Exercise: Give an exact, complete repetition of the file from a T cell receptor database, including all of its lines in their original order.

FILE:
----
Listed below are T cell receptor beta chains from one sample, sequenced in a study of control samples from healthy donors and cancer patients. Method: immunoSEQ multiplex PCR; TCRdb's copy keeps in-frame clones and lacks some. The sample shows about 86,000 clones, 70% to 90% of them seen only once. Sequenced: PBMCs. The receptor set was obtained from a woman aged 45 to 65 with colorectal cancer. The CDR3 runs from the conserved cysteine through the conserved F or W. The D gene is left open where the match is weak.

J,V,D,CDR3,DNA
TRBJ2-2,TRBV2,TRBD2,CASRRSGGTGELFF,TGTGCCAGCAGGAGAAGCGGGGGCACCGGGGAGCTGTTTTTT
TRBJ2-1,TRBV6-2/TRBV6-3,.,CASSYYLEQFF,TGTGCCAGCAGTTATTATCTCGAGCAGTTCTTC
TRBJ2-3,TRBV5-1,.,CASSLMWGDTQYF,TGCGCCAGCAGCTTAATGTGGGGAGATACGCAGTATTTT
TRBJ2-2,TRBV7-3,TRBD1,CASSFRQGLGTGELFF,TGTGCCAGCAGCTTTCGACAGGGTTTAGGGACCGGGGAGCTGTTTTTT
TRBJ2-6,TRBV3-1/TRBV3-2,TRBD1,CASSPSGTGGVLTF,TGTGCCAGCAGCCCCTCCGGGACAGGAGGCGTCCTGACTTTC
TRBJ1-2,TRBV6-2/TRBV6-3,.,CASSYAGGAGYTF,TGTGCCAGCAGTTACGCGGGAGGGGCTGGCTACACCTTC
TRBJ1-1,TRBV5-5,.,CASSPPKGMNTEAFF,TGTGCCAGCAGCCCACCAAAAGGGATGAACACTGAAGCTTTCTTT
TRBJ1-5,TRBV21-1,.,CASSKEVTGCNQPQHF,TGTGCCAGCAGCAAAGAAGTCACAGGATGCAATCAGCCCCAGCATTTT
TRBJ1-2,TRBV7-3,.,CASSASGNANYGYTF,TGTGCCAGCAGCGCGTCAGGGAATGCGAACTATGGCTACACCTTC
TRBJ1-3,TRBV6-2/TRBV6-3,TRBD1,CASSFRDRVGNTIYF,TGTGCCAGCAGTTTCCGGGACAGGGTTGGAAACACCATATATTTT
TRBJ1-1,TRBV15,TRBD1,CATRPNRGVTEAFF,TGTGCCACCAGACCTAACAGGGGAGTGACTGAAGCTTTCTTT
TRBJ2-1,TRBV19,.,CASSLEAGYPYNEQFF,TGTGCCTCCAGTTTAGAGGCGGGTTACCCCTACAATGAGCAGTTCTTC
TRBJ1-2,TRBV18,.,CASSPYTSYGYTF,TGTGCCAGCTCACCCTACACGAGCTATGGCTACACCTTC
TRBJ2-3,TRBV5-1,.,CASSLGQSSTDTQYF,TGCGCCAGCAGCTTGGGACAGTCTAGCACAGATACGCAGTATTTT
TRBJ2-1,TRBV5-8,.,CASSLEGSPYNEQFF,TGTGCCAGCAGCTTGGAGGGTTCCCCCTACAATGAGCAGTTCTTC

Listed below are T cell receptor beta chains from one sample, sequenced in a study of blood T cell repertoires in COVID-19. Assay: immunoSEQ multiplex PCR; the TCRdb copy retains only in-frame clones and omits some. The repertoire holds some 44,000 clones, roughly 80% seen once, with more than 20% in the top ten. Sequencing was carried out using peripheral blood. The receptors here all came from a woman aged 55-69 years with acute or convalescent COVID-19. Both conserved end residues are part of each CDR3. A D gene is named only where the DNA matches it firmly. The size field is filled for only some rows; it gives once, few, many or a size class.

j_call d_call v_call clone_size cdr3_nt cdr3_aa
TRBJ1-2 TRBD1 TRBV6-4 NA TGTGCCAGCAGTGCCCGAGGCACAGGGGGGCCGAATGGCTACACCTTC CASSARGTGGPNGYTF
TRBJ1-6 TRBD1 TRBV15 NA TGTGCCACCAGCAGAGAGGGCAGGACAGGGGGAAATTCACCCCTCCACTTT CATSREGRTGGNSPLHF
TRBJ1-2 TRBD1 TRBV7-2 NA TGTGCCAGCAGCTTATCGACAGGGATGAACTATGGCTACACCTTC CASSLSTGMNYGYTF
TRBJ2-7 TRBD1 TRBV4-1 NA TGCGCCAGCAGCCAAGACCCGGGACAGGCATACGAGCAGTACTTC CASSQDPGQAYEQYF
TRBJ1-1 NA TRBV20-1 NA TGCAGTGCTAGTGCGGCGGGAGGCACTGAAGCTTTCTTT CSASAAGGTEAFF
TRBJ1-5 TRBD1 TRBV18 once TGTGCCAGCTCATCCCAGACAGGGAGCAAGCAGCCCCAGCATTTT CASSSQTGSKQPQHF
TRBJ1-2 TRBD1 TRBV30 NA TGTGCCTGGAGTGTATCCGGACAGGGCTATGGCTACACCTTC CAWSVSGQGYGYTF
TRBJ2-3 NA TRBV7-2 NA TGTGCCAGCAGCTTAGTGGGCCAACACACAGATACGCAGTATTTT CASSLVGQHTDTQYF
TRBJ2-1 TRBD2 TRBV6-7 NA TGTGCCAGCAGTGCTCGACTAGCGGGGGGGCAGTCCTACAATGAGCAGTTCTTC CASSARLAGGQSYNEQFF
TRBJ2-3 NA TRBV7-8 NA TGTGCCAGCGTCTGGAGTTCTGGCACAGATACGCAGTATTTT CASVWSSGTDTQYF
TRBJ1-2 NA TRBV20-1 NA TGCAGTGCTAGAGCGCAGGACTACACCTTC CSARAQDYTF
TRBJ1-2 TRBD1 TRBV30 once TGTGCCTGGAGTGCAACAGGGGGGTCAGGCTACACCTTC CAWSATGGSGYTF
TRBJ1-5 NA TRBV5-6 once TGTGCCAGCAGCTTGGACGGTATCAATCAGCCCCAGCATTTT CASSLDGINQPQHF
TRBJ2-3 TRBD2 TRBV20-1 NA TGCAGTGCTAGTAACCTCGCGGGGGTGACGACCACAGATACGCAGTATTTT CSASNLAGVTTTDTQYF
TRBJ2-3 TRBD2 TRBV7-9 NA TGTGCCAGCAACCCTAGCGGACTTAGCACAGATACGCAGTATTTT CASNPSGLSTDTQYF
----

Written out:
Listed below are T cell receptor beta chains from one sample, sequenced in a study of control samples from healthy donors and cancer patients. Method: immunoSEQ multiplex PCR; TCRdb's copy keeps in-frame clones and lacks some. The sample shows about 86,000 clones, 70% to 90% of them seen only once. Sequenced: PBMCs. The receptor set was obtained from a woman aged 45 to 65 with colorectal cancer. The CDR3 runs from the conserved cysteine through the conserved F or W. The D gene is left open where the match is weak.

J,V,D,CDR3,DNA
TRBJ2-2,TRBV2,TRBD2,CASRRSGGTGELFF,TGTGCCAGCAGGAGAAGCGGGGGCACCGGGGAGCTGTTTTTT
TRBJ2-1,TRBV6-2/TRBV6-3,.,CASSYYLEQFF,TGTGCCAGCAGTTATTATCTCGAGCAGTTCTTC
TRBJ2-3,TRBV5-1,.,CASSLMWGDTQYF,TGCGCCAGCAGCTTAATGTGGGGAGATACGCAGTATTTT
TRBJ2-2,TRBV7-3,TRBD1,CASSFRQGLGTGELFF,TGTGCCAGCAGCTTTCGACAGGGTTTAGGGACCGGGGAGCTGTTTTTT
TRBJ2-6,TRBV3-1/TRBV3-2,TRBD1,CASSPSGTGGVLTF,TGTGCCAGCAGCCCCTCCGGGACAGGAGGCGTCCTGACTTTC
TRBJ1-2,TRBV6-2/TRBV6-3,.,CASSYAGGAGYTF,TGTGCCAGCAGTTACGCGGGAGGGGCTGGCTACACCTTC
TRBJ1-1,TRBV5-5,.,CASSPPKGMNTEAFF,TGTGCCAGCAGCCCACCAAAAGGGATGAACACTGAAGCTTTCTTT
TRBJ1-5,TRBV21-1,.,CASSKEVTGCNQPQHF,TGTGCCAGCAGCAAAGAAGTCACAGGATGCAATCAGCCCCAGCATTTT
TRBJ1-2,TRBV7-3,.,CASSASGNANYGYTF,TGTGCCAGCAGCGCGTCAGGGAATGCGAACTATGGCTACACCTTC
TRBJ1-3,TRBV6-2/TRBV6-3,TRBD1,CASSFRDRVGNTIYF,TGTGCCAGCAGTTTCCGGGACAGGGTTGGAAACACCATATATTTT
TRBJ1-1,TRBV15,TRBD1,CATRPNRGVTEAFF,TGTGCCACCAGACCTAACAGGGGAGTGACTGAAGCTTTCTTT
TRBJ2-1,TRBV19,.,CASSLEAGYPYNEQFF,TGTGCCTCCAGTTTAGAGGCGGGTTACCCCTACAATGAGCAGTTCTTC
TRBJ1-2,TRBV18,.,CASSPYTSYGYTF,TGTGCCAGCTCACCCTACACGAGCTATGGCTACACCTTC
TRBJ2-3,TRBV5-1,.,CASSLGQSSTDTQYF,TGCGCCAGCAGCTTGGGACAGTCTAGCACAGATACGCAGTATTTT
TRBJ2-1,TRBV5-8,.,CASSLEGSPYNEQFF,TGTGCCAGCAGCTTGGAGGGTTCCCCCTACAATGAGCAGTTCTTC

Listed below are T cell receptor beta chains from one sample, sequenced in a study of blood T cell repertoires in COVID-19. Assay: immunoSEQ multiplex PCR; the TCRdb copy retains only in-frame clones and omits some. The repertoire holds some 44,000 clones, roughly 80% seen once, with more than 20% in the top ten. Sequencing was carried out using peripheral blood. The receptors here all came from a woman aged 55-69 years with acute or convalescent COVID-19. Both conserved end residues are part of each CDR3. A D gene is named only where the DNA matches it firmly. The size field is filled for only some rows; it gives once, few, many or a size class.

j_call d_call v_call clone_size cdr3_nt cdr3_aa
TRBJ1-2 TRBD1 TRBV6-4 NA TGTGCCAGCAGTGCCCGAGGCACAGGGGGGCCGAATGGCTACACCTTC CASSARGTGGPNGYTF
TRBJ1-6 TRBD1 TRBV15 NA TGTGCCACCAGCAGAGAGGGCAGGACAGGGGGAAATTCACCCCTCCACTTT CATSREGRTGGNSPLHF
TRBJ1-2 TRBD1 TRBV7-2 NA TGTGCCAGCAGCTTATCGACAGGGATGAACTATGGCTACACCTTC CASSLSTGMNYGYTF
TRBJ2-7 TRBD1 TRBV4-1 NA TGCGCCAGCAGCCAAGACCCGGGACAGGCATACGAGCAGTACTTC CASSQDPGQAYEQYF
TRBJ1-1 NA TRBV20-1 NA TGCAGTGCTAGTGCGGCGGGAGGCACTGAAGCTTTCTTT CSASAAGGTEAFF
TRBJ1-5 TRBD1 TRBV18 once TGTGCCAGCTCATCCCAGACAGGGAGCAAGCAGCCCCAGCATTTT CASSSQTGSKQPQHF
TRBJ1-2 TRBD1 TRBV30 NA TGTGCCTGGAGTGTATCCGGACAGGGCTATGGCTACACCTTC CAWSVSGQGYGYTF
TRBJ2-3 NA TRBV7-2 NA TGTGCCAGCAGCTTAGTGGGCCAACACACAGATACGCAGTATTTT CASSLVGQHTDTQYF
TRBJ2-1 TRBD2 TRBV6-7 NA TGTGCCAGCAGTGCTCGACTAGCGGGGGGGCAGTCCTACAATGAGCAGTTCTTC CASSARLAGGQSYNEQFF
TRBJ2-3 NA TRBV7-8 NA TGTGCCAGCGTCTGGAGTTCTGGCACAGATACGCAGTATTTT CASVWSSGTDTQYF
TRBJ1-2 NA TRBV20-1 NA TGCAGTGCTAGAGCGCAGGACTACACCTTC CSARAQDYTF
TRBJ1-2 TRBD1 TRBV30 once TGTGCCTGGAGTGCAACAGGGGGGTCAGGCTACACCTTC CAWSATGGSGYTF
TRBJ1-5 NA TRBV5-6 once TGTGCCAGCAGCTTGGACGGTATCAATCAGCCCCAGCATTTT CASSLDGINQPQHF
TRBJ2-3 TRBD2 TRBV20-1 NA TGCAGTGCTAGTAACCTCGCGGGGGTGACGACCACAGATACGCAGTATTTT CSASNLAGVTTTDTQYF
TRBJ2-3 TRBD2 TRBV7-9 NA TGTGCCAGCAACCCTAGCGGACTTAGCACAGATACGCAGTATTTT CASNPSGLSTDTQYF